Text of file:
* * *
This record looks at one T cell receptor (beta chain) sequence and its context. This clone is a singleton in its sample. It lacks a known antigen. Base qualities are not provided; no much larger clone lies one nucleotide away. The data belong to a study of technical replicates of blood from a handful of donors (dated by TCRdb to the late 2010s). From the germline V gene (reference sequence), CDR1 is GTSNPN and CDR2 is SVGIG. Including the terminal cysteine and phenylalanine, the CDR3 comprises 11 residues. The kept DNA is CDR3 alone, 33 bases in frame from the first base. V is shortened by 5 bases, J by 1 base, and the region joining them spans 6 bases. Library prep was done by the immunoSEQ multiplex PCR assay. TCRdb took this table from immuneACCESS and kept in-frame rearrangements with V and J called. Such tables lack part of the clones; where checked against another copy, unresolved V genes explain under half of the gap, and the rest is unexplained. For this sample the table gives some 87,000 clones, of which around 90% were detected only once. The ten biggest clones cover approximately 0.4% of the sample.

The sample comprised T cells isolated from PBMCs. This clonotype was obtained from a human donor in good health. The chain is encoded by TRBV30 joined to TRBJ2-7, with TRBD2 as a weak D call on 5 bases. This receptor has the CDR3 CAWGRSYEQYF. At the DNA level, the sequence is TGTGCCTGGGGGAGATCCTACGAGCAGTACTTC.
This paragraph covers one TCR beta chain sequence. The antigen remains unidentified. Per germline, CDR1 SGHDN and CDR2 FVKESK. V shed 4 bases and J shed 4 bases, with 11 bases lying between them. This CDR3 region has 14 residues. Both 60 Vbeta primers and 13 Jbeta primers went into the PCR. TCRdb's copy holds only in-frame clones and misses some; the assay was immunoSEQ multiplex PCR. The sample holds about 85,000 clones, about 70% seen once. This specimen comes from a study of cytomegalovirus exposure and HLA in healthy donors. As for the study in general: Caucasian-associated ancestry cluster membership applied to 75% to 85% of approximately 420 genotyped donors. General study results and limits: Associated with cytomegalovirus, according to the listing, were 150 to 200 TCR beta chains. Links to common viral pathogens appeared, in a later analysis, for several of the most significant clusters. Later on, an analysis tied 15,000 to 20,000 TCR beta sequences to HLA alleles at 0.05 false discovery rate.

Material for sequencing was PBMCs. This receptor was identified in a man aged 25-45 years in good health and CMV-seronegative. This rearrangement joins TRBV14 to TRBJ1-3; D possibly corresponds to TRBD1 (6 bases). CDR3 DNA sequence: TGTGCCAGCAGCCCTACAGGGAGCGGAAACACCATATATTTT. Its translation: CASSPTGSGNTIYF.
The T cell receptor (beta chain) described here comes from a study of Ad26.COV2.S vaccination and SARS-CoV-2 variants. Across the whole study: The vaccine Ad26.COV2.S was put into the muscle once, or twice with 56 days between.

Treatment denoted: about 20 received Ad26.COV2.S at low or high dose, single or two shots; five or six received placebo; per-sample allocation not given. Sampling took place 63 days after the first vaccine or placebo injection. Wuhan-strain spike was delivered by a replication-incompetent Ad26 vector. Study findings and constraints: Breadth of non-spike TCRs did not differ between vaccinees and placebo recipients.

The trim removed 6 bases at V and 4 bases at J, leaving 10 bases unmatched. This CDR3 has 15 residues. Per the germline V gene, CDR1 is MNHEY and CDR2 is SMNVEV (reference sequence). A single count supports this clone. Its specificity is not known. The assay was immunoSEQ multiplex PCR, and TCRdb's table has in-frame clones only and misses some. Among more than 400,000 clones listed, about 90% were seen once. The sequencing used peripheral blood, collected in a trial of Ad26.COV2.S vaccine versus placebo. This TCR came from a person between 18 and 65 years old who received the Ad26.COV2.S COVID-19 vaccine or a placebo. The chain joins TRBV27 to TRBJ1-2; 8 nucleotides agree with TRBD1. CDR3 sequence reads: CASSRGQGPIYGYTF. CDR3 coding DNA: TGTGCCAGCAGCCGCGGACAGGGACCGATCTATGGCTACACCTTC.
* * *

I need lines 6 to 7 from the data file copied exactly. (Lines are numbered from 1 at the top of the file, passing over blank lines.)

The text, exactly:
Treatment denoted: about 20 received Ad26.COV2.S at low or high dose, single or two shots; five or six received placebo; per-sample allocation not given. Sampling took place 63 days after the first vaccine or placebo injection. Wuhan-strain spike was delivered by a replication-incompetent Ad26 vector. Study findings and constraints: Breadth of non-spike TCRs did not differ between vaccinees and placebo recipients.

The trim removed 6 bases at V and 4 bases at J, leaving 10 bases unmatched. This CDR3 has 15 residues. Per the germline V gene, CDR1 is MNHEY and CDR2 is SMNVEV (reference sequence). A single count supports this clone. Its specificity is not known. The assay was immunoSEQ multiplex PCR, and TCRdb's table has in-frame clones only and misses some. Among more than 400,000 clones listed, about 90% were seen once. The sequencing used peripheral blood, collected in a trial of Ad26.COV2.S vaccine versus placebo. This TCR came from a person between 18 and 65 years old who received the Ad26.COV2.S COVID-19 vaccine or a placebo. The chain joins TRBV27 to TRBJ1-2; 8 nucleotides agree with TRBD1. CDR3 sequence reads: CASSRGQGPIYGYTF. CDR3 coding DNA: TGTGCCAGCAGCCGCGGACAGGGACCGATCTATGGCTACACCTTC.